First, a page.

Natural Rivals: John Muir, Gifford Pinchot, and the Creation of America's Public Lands

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Product Details

Price
$34.95
Publisher
Blackstone Publishing
Publish Date
Dimensions
5.8 X 5.7 X 1.2 inches | 0.5 pounds
Language
English
Type
Compact Disc
EAN/UPC
9781094099569

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About the Author

John Clayton is the author of The Cowboy Girl which was a finalist for a High Plains Book Award, as well as Small Town Bound, Stories from Montana's Enduring Frontier, and Images of America: Red Lodge. Clayton writes for The Montana Quarterly and his book Wonderlandscape: Yellowstone National Park and the Evolution of an American Cultural Icon, also published by Pegasus Books, was an Honored Book at the Montana Book Award. He lives in Bozeman, Montana.

Paul Michael Garcia, an AudioFile Earphones Award winner and former company member of the Oregon Shakespeare Festival, received his classical training in theater from Southern Oregon University, where he worked as an actor, director, and designer.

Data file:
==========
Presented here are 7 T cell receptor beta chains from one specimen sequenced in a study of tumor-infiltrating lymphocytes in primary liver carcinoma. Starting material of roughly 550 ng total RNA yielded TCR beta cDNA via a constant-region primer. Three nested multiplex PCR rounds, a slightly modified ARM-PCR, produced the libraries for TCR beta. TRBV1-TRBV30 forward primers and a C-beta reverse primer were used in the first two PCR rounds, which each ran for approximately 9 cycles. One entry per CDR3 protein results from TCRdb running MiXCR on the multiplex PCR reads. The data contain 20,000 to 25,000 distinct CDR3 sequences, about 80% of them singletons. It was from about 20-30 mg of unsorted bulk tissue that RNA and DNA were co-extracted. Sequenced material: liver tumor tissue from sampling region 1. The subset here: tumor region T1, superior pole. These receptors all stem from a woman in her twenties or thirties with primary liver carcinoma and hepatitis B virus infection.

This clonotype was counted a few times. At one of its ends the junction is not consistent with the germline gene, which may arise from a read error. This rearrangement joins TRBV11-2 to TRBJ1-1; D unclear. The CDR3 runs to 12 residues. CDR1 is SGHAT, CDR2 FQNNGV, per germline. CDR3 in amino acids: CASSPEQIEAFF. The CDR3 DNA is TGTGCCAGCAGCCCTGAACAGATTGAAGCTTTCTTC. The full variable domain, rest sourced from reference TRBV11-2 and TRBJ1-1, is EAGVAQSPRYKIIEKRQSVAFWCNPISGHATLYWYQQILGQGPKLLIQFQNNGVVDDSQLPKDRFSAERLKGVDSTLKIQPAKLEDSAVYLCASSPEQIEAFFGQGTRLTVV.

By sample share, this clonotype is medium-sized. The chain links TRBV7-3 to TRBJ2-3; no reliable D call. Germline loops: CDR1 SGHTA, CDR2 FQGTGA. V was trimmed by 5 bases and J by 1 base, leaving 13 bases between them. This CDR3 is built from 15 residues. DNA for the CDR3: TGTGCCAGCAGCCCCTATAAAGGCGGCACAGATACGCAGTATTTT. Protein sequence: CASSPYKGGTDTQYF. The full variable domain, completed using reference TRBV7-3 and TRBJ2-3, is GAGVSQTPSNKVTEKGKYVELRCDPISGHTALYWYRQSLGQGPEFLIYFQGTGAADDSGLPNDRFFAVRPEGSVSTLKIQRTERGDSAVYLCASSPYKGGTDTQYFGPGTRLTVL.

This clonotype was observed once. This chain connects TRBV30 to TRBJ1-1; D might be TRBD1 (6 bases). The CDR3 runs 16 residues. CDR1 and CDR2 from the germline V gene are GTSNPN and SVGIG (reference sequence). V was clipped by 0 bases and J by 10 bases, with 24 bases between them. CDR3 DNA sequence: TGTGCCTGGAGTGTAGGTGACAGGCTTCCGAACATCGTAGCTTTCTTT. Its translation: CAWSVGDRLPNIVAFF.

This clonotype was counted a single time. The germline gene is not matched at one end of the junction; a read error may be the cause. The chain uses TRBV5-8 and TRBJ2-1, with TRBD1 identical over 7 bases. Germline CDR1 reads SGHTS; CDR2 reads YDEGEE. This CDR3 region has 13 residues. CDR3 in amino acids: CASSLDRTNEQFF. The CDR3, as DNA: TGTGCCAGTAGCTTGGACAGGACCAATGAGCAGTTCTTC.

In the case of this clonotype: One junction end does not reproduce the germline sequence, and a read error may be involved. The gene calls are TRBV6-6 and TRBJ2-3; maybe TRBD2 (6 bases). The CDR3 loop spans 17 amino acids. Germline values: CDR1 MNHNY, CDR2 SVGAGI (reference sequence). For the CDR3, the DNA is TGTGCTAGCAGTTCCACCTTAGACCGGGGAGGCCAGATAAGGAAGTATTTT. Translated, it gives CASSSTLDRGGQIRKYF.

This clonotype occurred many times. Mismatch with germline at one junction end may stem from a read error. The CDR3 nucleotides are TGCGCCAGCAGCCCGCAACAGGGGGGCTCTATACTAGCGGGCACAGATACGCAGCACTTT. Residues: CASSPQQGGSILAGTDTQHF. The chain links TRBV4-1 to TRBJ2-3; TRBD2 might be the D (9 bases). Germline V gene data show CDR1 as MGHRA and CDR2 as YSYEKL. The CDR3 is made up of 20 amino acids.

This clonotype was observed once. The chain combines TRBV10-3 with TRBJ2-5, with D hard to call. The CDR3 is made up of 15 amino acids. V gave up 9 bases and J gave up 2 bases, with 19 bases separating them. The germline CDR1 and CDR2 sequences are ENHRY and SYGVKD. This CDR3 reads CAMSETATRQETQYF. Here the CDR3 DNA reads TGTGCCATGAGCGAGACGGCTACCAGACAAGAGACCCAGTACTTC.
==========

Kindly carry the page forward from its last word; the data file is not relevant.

Reviews

"Mr. Clayton writes with clarity, passion, and insight. This story is uneasily relevant to today...and may even provide a template for addressing climate change. We need our own John Muir and Gifford Pinchot."

-- "Wall Street Journal"

"A crisply written double biography. Clayton paints vivid portraits of each...[and] their preservation versus conservation debate, which still rages."

-- "Booklist"

"In this hybrid biography-history...[Clayton] posits that Muir and Pinchot's differing approaches, far from causing an irreparable rift, balanced each other out...Readers will share Clayton's hope that a similar 'marriage of morality and capability' can help solve today's most pressing issues."

-- "Publishers Weekly"

"[In] his timely book...Clayton looks at the issue of public lands through the lens of these two, seemingly like-minded men: prophet vs. statesman, a romantic vs. a practical man, and Muir's moral authority vs. Pinchot's tactical genius...Today, Clayton writes, we need a 'visionary management framework, ' not 'culture wars.' A substantial contribution to understanding our environmental past."

-- "Kirkus Reviews"